An NFL employee whose job could be in major jeopardy has decided to take a knee during the customary playing of “The Star-Spangled Banner” before football games.
Former San Francisco 49ers quarterback — oh wait. What’s that? This isn’t about Colin Kaepernick?
Apologies, 2017 and 2020 are looking eerily similar.
As the subject of national anthem protests in the NFL, particularly amid the racially charged unrest rocking America, becomes a hot topic again, there does actually appear to be a major difference between the 2017 and 2020 versions of the subject.
In 2017, there was still an air of disapproval surrounding this form of protest. In 2020, it appears as if the vast majority of the NFL has openly embraced it.
The latest NFL fraternity member to kowtow to the protesters is Houston Texans head coach and general manager Bill O’Brien.
“Yeah, I’ll take a knee — I’m all for it,” O’Brien told Houston Chronicle. “The players have a right to protest, a right to be heard and a right to be who they are. They’re not taking a knee because they’re against our flag. They’re taking a knee because they haven’t been treated equally in this country for over 400 years.”
It’s a curiously worded decision by O’Brien.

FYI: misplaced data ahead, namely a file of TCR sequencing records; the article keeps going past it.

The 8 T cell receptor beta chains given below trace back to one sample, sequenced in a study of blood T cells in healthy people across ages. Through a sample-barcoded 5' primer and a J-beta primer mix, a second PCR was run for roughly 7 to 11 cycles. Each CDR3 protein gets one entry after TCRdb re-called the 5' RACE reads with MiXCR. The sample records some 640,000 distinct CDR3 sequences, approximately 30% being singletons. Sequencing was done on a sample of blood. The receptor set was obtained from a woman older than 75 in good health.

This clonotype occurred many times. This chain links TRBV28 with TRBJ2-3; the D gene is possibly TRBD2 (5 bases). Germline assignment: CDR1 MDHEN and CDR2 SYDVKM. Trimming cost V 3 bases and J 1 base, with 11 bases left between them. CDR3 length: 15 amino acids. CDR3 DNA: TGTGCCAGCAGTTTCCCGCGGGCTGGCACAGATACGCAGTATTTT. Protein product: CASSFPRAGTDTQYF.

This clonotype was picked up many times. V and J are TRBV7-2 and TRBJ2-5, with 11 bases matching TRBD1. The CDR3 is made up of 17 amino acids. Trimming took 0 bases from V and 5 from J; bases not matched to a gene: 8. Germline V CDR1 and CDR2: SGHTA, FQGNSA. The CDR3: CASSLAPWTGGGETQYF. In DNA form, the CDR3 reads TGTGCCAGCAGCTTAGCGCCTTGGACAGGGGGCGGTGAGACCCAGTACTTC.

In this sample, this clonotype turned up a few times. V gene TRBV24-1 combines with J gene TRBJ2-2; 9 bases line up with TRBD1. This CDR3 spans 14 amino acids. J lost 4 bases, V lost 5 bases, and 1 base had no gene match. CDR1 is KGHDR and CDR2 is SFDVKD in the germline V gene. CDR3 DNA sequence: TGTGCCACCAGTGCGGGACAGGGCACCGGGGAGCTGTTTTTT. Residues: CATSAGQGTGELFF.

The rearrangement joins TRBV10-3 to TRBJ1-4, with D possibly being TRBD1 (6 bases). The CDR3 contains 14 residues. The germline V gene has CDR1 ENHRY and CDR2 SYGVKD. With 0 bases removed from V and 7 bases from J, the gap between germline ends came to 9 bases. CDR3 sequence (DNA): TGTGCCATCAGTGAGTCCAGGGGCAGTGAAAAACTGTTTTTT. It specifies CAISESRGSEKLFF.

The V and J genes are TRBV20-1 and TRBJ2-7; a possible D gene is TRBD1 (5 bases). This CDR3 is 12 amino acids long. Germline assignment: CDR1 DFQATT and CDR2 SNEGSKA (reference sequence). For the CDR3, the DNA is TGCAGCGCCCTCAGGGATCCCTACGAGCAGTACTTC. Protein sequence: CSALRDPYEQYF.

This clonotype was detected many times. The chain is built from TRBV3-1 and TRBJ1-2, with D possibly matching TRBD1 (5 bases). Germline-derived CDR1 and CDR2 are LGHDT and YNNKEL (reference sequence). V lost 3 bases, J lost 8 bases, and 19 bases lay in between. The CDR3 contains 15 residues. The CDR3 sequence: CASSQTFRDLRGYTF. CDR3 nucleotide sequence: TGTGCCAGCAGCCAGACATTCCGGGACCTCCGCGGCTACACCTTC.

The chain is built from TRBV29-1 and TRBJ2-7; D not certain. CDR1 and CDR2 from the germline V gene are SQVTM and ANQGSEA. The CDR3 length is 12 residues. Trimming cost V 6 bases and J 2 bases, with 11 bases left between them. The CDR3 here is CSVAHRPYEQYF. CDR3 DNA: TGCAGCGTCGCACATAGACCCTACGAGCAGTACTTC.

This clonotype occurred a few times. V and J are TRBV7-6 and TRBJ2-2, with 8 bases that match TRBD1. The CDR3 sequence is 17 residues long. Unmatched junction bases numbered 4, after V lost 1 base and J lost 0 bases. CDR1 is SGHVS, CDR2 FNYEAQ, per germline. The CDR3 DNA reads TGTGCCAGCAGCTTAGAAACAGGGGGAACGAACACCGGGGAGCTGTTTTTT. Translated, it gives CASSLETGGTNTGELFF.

Perhaps toeing the company line, O’Brien’s remarks eerily echo the third apology that New Orleans Saints star Drew Brees issued.
“Through my ongoing conversations with friends, teammates, and leaders in the black community, I realize this is not an issue about the American flag. It has never been. We can no longer use the flag to turn people away or distract them from the real issues that face our black communities,” Brees said in an Instagram post that tagged President Donald Trump.
Fair enough. Plenty of people claim that the NFL’s national anthem protests are not about the American flag.
But one question that’s not being asked quite nearly enough is this: If the anthem protests are not about the flag, is kneeling for the anthem the best way to have an open discussion about the societal ills currently afflicting the country?
Many in America find the act of kneeling during the anthem to be a sign of ultimate disrespect, and seldom does a productive conversation start with disrespect.
It’s not just O’Brien opting to kneel for the anthem that hearkens back to Kaepernick. Much in the same way that the former quarterback started kneeling when his grasp on his starting position began to falter, O’Brien’s decision comes amid a flurry of criticisms over his job performance.
Most recently, O’Brien traded away arguably the best receiver in football, DeAndre Hopkins, for a bad contract and relatively low draft picks. The relationship between Hopkins and O’Brien had reportedly soured to the point of not being salvageable.
Had that been his only blemish, it might be one thing. But between a slew of bad moves, an uninspiring playoff record of 2-4 and his alleged lack of people skills, it’s fair to wonder just how much job security the 50-year-old has.
Only time will tell if kneeling for the national anthem will help him remain gainfully employed.
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